10 kids' books to celebrate Black History Month
A selection of great reads for children of all ages.
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In 1969, at Kent State University in Kent, Ohio, a small group of black students and educators proposed a celebration of Black history. One year later, in 1970, the first Black History Month took place. Officially recognized by President Gerald Ford in 1976, our nation has been proudly recognizing the heritage, achievements, and contributions of Black citizens and communities every February since.
What better way to explore Black history with your own family than through the magic of books? From poetry, to biographies, to graphic novels, there are literally hundreds of quality books available to help kids of all ages celebrate Black history. Crack one open, not just in February, but every month of the year.
1. The Story of Rap
Recommended for: Up to age 2
Hailed on Twitter by Missy Elliot as “sooooo adorbs!,” this board book uses playful imagery and language to engage little ones in their first lesson on the history of rap music. A brief timeline and key vocabulary around the art form are provided, as well as an introduction to some the biggest names in the rap industry. Grandmaster Flash, Tupac, and Biggie are just a few of the GOATs spotlighted in The Story of Rap. But be careful, a parental advisory on the books warns caregivers that it “may cause toddlers to develop excessive amounts of swagger.”
2. A is for Activist
Recommended for: Ages 3 to 7
F is for “fairness” and “freedom.” I is for “indigenous” and “immigrant.” A is for Activist is an alphabet book like no other. Colorful pictures and alliteration are used to introduce young readers to the celebrations and struggles of Black America. It's never too early to begin teaching our children about such important ideas, and a whimsical black cat hides on each page just waiting to be found.
3. Whoever You Are
Recommended for: Ages 4 to 7
Not specifically focused on Black culture, Whoever You Are explores the similarities of the human experience across all cultures. This vibrant picture book pushes the reader to look past the things that make us different and look at all the things that make us the same. We all play. We all cry. We all love. Whoever You Are delivers a sweet message of diversity and acceptance.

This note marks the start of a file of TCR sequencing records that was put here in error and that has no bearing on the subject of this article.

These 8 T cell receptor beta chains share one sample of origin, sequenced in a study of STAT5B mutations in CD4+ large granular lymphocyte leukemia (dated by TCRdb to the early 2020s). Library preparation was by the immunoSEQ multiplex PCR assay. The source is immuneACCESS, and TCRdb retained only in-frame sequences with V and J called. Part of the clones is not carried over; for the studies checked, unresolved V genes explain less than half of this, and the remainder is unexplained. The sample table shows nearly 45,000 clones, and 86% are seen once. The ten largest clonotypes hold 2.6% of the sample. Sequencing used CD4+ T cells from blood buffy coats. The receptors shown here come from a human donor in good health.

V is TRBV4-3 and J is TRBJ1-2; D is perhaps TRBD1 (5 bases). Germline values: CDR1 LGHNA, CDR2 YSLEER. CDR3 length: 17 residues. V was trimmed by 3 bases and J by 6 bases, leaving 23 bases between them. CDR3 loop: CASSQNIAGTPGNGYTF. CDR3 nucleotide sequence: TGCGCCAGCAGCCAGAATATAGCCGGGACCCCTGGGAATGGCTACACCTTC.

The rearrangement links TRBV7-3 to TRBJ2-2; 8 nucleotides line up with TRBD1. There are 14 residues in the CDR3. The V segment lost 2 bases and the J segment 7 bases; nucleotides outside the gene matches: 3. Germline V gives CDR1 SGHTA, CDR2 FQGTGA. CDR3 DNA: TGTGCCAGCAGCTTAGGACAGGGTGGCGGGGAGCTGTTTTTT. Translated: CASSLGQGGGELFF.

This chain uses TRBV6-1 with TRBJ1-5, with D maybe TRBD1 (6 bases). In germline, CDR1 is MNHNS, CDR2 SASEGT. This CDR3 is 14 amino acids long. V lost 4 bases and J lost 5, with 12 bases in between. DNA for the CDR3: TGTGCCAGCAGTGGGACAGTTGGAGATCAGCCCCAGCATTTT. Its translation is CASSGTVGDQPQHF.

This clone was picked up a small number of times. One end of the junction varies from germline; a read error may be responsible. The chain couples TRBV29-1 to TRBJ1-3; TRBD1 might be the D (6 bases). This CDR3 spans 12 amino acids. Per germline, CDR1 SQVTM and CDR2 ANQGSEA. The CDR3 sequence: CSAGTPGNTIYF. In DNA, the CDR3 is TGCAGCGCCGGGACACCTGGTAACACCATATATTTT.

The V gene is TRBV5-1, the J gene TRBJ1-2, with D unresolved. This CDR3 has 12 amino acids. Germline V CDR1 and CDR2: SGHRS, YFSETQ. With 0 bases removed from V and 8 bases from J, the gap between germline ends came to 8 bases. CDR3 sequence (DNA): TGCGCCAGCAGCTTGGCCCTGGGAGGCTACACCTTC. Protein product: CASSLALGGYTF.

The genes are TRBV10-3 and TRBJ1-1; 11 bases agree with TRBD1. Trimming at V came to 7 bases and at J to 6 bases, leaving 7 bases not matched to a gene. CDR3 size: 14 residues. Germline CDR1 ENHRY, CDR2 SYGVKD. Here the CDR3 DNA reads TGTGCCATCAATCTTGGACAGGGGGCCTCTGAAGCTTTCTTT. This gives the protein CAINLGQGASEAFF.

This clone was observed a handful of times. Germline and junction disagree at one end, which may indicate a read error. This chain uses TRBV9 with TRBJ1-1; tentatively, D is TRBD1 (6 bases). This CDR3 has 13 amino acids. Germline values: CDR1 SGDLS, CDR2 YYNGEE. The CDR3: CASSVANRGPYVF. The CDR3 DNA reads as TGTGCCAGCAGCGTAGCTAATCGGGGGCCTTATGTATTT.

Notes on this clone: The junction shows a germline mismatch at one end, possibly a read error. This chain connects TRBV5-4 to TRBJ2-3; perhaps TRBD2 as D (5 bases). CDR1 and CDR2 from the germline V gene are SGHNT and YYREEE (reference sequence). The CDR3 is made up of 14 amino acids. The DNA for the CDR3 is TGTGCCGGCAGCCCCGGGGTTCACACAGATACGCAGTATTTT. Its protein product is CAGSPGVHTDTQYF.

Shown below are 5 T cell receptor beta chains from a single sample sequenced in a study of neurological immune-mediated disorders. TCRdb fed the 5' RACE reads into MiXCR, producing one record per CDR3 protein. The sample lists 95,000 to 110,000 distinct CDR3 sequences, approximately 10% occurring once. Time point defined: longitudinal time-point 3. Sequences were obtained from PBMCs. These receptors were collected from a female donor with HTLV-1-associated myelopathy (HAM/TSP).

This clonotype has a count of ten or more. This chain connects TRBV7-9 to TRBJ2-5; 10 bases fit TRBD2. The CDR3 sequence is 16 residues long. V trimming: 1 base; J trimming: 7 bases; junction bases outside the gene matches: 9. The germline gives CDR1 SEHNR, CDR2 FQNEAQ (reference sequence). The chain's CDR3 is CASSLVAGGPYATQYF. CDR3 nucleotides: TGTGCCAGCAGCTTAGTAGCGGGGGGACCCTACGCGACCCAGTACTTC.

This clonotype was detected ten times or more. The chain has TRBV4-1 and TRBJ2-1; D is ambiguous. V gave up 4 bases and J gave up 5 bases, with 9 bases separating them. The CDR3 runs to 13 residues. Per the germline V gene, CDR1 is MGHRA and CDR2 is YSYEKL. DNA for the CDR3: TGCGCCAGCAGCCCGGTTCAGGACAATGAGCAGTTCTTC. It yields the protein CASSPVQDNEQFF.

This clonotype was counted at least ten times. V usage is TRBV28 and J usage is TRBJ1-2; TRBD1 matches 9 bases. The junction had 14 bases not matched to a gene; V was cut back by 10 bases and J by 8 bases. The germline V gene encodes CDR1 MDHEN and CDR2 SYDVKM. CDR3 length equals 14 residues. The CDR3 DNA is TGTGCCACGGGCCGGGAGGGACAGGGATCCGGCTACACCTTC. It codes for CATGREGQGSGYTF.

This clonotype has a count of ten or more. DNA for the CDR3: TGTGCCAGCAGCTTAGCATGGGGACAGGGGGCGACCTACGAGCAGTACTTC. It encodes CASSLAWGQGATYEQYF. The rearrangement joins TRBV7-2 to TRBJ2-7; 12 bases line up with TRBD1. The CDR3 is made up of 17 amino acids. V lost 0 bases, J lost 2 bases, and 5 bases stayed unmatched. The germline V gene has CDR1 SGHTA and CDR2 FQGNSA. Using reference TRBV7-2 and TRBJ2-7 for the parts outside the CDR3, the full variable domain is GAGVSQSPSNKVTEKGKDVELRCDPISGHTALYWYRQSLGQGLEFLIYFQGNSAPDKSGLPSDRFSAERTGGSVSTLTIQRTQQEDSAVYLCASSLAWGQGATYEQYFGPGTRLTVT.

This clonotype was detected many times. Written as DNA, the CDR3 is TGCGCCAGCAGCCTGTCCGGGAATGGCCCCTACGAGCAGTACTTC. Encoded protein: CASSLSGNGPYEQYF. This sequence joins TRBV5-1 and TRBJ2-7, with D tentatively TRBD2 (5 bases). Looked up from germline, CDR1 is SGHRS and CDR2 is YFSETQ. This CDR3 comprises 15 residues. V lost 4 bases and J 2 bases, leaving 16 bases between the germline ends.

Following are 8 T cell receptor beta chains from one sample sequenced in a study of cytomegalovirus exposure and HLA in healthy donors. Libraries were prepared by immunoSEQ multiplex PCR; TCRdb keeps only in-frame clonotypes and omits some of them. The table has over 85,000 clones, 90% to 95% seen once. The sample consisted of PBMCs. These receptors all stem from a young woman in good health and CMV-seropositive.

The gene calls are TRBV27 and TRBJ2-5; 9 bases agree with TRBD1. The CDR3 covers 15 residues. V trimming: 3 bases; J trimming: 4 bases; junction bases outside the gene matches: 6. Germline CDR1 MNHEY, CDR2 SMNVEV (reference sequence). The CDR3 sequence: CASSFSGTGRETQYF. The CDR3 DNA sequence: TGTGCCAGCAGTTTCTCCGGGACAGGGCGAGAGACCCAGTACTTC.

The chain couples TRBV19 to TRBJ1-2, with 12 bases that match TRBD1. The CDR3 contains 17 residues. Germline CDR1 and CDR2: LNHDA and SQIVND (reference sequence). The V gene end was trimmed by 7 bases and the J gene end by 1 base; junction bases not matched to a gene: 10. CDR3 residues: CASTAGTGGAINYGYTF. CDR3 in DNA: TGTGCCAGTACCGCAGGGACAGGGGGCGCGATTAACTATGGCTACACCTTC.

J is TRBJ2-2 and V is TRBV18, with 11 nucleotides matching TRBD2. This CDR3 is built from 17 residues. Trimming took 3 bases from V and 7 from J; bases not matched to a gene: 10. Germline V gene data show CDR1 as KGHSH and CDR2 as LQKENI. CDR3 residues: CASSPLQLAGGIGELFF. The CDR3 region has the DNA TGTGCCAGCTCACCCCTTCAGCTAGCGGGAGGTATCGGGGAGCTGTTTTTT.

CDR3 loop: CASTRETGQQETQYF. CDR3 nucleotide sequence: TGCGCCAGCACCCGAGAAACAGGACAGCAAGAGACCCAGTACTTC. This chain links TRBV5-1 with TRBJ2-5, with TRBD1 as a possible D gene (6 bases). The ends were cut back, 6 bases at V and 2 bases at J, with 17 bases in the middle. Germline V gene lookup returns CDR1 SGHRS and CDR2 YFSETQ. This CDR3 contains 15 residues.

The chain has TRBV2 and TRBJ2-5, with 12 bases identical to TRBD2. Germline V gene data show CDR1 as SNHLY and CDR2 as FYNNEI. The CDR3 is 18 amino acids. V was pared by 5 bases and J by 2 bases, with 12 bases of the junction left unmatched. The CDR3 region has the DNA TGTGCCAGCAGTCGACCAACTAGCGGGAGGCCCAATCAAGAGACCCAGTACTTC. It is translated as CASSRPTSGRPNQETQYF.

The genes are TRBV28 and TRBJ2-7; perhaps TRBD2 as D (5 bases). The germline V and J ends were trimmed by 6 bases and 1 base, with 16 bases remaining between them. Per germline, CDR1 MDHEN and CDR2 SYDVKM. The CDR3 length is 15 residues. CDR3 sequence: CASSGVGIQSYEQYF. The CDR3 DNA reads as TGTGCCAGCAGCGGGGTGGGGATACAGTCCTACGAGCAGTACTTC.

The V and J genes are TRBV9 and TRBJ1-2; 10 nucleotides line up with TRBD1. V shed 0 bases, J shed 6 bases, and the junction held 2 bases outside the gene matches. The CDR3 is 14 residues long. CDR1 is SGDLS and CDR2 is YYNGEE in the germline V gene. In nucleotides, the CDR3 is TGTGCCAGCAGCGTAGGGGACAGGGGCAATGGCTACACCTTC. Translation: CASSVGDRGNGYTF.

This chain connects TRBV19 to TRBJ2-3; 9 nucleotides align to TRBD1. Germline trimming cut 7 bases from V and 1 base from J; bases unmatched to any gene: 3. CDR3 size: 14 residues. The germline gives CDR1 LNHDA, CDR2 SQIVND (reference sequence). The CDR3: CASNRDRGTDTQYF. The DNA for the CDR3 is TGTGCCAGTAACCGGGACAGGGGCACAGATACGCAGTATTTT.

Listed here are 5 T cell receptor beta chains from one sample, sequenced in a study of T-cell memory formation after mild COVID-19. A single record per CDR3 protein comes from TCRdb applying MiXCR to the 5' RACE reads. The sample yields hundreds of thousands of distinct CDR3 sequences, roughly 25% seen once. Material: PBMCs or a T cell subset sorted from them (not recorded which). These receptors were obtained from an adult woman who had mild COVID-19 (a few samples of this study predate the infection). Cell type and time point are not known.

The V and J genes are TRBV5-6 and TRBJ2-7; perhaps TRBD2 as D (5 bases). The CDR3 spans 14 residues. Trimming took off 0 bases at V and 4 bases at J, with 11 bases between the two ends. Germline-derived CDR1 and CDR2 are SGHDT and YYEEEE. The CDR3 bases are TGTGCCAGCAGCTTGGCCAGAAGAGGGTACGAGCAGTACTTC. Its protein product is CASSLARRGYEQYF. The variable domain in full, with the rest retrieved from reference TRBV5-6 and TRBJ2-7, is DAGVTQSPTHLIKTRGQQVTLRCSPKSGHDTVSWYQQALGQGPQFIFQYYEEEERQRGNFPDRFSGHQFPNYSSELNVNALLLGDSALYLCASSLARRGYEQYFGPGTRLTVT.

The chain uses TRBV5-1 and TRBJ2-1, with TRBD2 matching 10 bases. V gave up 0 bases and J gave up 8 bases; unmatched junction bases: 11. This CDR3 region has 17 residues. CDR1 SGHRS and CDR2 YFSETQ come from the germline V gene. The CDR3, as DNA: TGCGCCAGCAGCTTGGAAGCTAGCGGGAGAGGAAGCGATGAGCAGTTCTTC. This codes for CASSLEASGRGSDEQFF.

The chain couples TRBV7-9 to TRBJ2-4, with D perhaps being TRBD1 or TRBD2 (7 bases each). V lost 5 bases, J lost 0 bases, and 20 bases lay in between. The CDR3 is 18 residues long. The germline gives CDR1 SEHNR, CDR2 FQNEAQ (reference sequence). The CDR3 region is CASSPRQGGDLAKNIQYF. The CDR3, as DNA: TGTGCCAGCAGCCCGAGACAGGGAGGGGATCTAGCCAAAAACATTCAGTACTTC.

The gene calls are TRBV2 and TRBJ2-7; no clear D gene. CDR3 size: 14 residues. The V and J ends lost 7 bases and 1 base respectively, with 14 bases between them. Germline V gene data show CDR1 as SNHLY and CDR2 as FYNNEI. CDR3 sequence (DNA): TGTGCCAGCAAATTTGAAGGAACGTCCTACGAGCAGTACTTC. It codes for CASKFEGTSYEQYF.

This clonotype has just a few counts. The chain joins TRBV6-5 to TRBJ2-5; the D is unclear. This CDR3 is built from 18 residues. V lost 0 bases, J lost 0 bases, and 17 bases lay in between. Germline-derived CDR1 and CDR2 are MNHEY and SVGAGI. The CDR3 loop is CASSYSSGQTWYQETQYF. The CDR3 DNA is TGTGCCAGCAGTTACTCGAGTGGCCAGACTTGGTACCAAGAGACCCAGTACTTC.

4. Let the Children March
Recommended for: Ages 6 to 9
Set in 1963 Alabama, Let the Children March provides an account of the thousands of Black children who took part in a march for civil rights after hearing the words of Dr. Martin Luther King, Jr. The book details how these children used their young voices to change the world. Poetic prose and profound illustrations help to bring these historical events to life.
5. Your Name Is a Song
Recommended for: Ages 5 to 10
This is a powerful tale about the heritage that can be found in a name. Your Name Is a Song celebrates the culture behind African, Black American, Latinx, and Middle Eastern names by detailing the challenges surrounding a young Muslim girl and her name. Ultimately a story of empowerment and pride, this book explores the musicality and beauty that is found in these very special names.
6. What Color is My World? The Lost History of African American Inventors
Recommended for: Ages 8 to 12
Penned by NBA superstar Kareem Abdul-Jabbar, this lively book explores some of the lesser-known Black inventors and innovators throughout history. Explore the humble beginnings of the ice cream scoop or the wet and wild history of the Super Soaker with this fun read. Features such as “fast facts” and “lift-the-flap” make for an engaging and enlightening reading experience.
7. Brown Girl Dreaming
Recommended for: Ages 10 to 13
A selection from the President Obama “O” Book Club, Brown Girl Dreaming is a poetic memoir of the author, Jacqueline Woodson. The book explores memories of family, friends, beliefs, and religion through the lens of a young black girl. Woodson's poems span a period in the sixties and seventies as she resided in first, South Carolina and then, New York. Though marketed towards young adults, audiences of all ages will be touched by the emotion found in Woodson's words.
8. Ghost Boys
Recommended for: Ages 10 and older
Ghost Boys is a fictional novel that explores the true-life events around the murder of 14-year-old Emmet Till in Mississippi in 1955. Till's story is paralleled with a modern-day fictional tale of another young black boy, Jerome, involved in a police shooting. As ghosts, both Emmet and Jerome process the tragedies and recognize how historical racism may have led to the events.
9. Black Enough: Stories of Being Young and Black in America
Recommended for: Ages 14 and older
Black Enough takes a contemporary look at the successes and struggles of young Black people in America today. Acclaimed Black authors such as Jason Reynolds, Nic Stone, and Kekla Magoon are contributors to this collection of short stories. Topics such as social status, socio-economic status, and budding sexuality are all explored within the pages of this poignant collection.
10. A Blade So Black
Recommended for: Ages 14 and older
This gritty fantasy is a modern interpretation of Alice In Wonderland, with an urban twist. The heroine of the tale, Alice, is a fierce, Black female dealing with the loss of her father. His death unleashes a series of nightmares and fears which Alice must overcome.
While elements of fantasy are definitely prevalent, real issues—such as generational trauma—are also explored throughout the novel. A Blade So Black is the first of two installments in the series from McKinney.
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